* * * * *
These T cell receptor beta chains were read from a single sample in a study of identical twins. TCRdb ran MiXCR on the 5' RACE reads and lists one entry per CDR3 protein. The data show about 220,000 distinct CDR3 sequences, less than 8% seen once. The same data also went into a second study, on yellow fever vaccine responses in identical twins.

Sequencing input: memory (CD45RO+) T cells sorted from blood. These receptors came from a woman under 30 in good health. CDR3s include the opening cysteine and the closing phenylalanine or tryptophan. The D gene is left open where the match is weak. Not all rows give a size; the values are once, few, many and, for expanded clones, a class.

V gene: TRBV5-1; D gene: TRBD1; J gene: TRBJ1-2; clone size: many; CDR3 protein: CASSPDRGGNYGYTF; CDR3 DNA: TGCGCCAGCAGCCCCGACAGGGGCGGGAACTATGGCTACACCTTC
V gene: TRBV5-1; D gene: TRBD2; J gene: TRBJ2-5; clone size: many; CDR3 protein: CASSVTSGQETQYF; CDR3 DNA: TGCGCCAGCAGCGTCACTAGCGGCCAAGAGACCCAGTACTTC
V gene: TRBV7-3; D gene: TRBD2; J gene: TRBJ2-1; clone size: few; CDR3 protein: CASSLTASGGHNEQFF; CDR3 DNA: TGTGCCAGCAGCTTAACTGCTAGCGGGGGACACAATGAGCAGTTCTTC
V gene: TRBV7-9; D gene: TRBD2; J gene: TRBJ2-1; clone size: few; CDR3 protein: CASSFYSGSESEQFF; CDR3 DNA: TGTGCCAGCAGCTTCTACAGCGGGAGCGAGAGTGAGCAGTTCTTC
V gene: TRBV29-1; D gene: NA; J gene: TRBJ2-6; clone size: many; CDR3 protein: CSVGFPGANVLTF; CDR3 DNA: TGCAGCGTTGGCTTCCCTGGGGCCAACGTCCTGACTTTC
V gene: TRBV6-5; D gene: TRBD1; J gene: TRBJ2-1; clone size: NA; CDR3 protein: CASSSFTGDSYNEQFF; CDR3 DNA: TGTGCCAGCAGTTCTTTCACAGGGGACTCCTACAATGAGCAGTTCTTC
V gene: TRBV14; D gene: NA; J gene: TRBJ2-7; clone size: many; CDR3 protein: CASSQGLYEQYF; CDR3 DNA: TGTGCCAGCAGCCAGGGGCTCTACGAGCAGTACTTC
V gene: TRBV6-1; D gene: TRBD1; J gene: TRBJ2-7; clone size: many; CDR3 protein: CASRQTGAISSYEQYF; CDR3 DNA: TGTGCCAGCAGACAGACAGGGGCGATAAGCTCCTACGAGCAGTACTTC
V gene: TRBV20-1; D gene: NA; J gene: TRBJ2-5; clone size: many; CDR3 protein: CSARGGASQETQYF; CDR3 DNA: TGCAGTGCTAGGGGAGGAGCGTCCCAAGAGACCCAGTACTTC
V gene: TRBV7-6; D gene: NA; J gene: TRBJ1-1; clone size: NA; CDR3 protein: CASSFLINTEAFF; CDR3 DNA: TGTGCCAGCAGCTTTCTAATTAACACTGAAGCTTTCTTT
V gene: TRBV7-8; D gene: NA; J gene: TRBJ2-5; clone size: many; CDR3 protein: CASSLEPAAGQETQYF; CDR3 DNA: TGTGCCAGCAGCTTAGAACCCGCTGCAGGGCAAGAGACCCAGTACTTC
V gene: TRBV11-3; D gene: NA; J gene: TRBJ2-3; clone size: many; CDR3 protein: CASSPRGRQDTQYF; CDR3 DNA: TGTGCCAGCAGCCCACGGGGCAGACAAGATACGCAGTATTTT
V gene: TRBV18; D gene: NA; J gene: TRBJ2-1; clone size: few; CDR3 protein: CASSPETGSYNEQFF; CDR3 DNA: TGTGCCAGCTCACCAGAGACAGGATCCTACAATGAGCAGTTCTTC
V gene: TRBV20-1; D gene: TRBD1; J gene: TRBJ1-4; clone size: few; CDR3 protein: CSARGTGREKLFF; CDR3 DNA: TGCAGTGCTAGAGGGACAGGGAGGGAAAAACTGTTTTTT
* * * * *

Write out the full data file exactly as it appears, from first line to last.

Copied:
These T cell receptor beta chains were read from a single sample in a study of identical twins. TCRdb ran MiXCR on the 5' RACE reads and lists one entry per CDR3 protein. The data show about 220,000 distinct CDR3 sequences, less than 8% seen once. The same data also went into a second study, on yellow fever vaccine responses in identical twins.

Sequencing input: memory (CD45RO+) T cells sorted from blood. These receptors came from a woman under 30 in good health. CDR3s include the opening cysteine and the closing phenylalanine or tryptophan. The D gene is left open where the match is weak. Not all rows give a size; the values are once, few, many and, for expanded clones, a class.

V gene: TRBV5-1; D gene: TRBD1; J gene: TRBJ1-2; clone size: many; CDR3 protein: CASSPDRGGNYGYTF; CDR3 DNA: TGCGCCAGCAGCCCCGACAGGGGCGGGAACTATGGCTACACCTTC
V gene: TRBV5-1; D gene: TRBD2; J gene: TRBJ2-5; clone size: many; CDR3 protein: CASSVTSGQETQYF; CDR3 DNA: TGCGCCAGCAGCGTCACTAGCGGCCAAGAGACCCAGTACTTC
V gene: TRBV7-3; D gene: TRBD2; J gene: TRBJ2-1; clone size: few; CDR3 protein: CASSLTASGGHNEQFF; CDR3 DNA: TGTGCCAGCAGCTTAACTGCTAGCGGGGGACACAATGAGCAGTTCTTC
V gene: TRBV7-9; D gene: TRBD2; J gene: TRBJ2-1; clone size: few; CDR3 protein: CASSFYSGSESEQFF; CDR3 DNA: TGTGCCAGCAGCTTCTACAGCGGGAGCGAGAGTGAGCAGTTCTTC
V gene: TRBV29-1; D gene: NA; J gene: TRBJ2-6; clone size: many; CDR3 protein: CSVGFPGANVLTF; CDR3 DNA: TGCAGCGTTGGCTTCCCTGGGGCCAACGTCCTGACTTTC
V gene: TRBV6-5; D gene: TRBD1; J gene: TRBJ2-1; clone size: NA; CDR3 protein: CASSSFTGDSYNEQFF; CDR3 DNA: TGTGCCAGCAGTTCTTTCACAGGGGACTCCTACAATGAGCAGTTCTTC
V gene: TRBV14; D gene: NA; J gene: TRBJ2-7; clone size: many; CDR3 protein: CASSQGLYEQYF; CDR3 DNA: TGTGCCAGCAGCCAGGGGCTCTACGAGCAGTACTTC
V gene: TRBV6-1; D gene: TRBD1; J gene: TRBJ2-7; clone size: many; CDR3 protein: CASRQTGAISSYEQYF; CDR3 DNA: TGTGCCAGCAGACAGACAGGGGCGATAAGCTCCTACGAGCAGTACTTC
V gene: TRBV20-1; D gene: NA; J gene: TRBJ2-5; clone size: many; CDR3 protein: CSARGGASQETQYF; CDR3 DNA: TGCAGTGCTAGGGGAGGAGCGTCCCAAGAGACCCAGTACTTC
V gene: TRBV7-6; D gene: NA; J gene: TRBJ1-1; clone size: NA; CDR3 protein: CASSFLINTEAFF; CDR3 DNA: TGTGCCAGCAGCTTTCTAATTAACACTGAAGCTTTCTTT
V gene: TRBV7-8; D gene: NA; J gene: TRBJ2-5; clone size: many; CDR3 protein: CASSLEPAAGQETQYF; CDR3 DNA: TGTGCCAGCAGCTTAGAACCCGCTGCAGGGCAAGAGACCCAGTACTTC
V gene: TRBV11-3; D gene: NA; J gene: TRBJ2-3; clone size: many; CDR3 protein: CASSPRGRQDTQYF; CDR3 DNA: TGTGCCAGCAGCCCACGGGGCAGACAAGATACGCAGTATTTT
V gene: TRBV18; D gene: NA; J gene: TRBJ2-1; clone size: few; CDR3 protein: CASSPETGSYNEQFF; CDR3 DNA: TGTGCCAGCTCACCAGAGACAGGATCCTACAATGAGCAGTTCTTC
V gene: TRBV20-1; D gene: TRBD1; J gene: TRBJ1-4; clone size: few; CDR3 protein: CSARGTGREKLFF; CDR3 DNA: TGCAGTGCTAGAGGGACAGGGAGGGAAAAACTGTTTTTT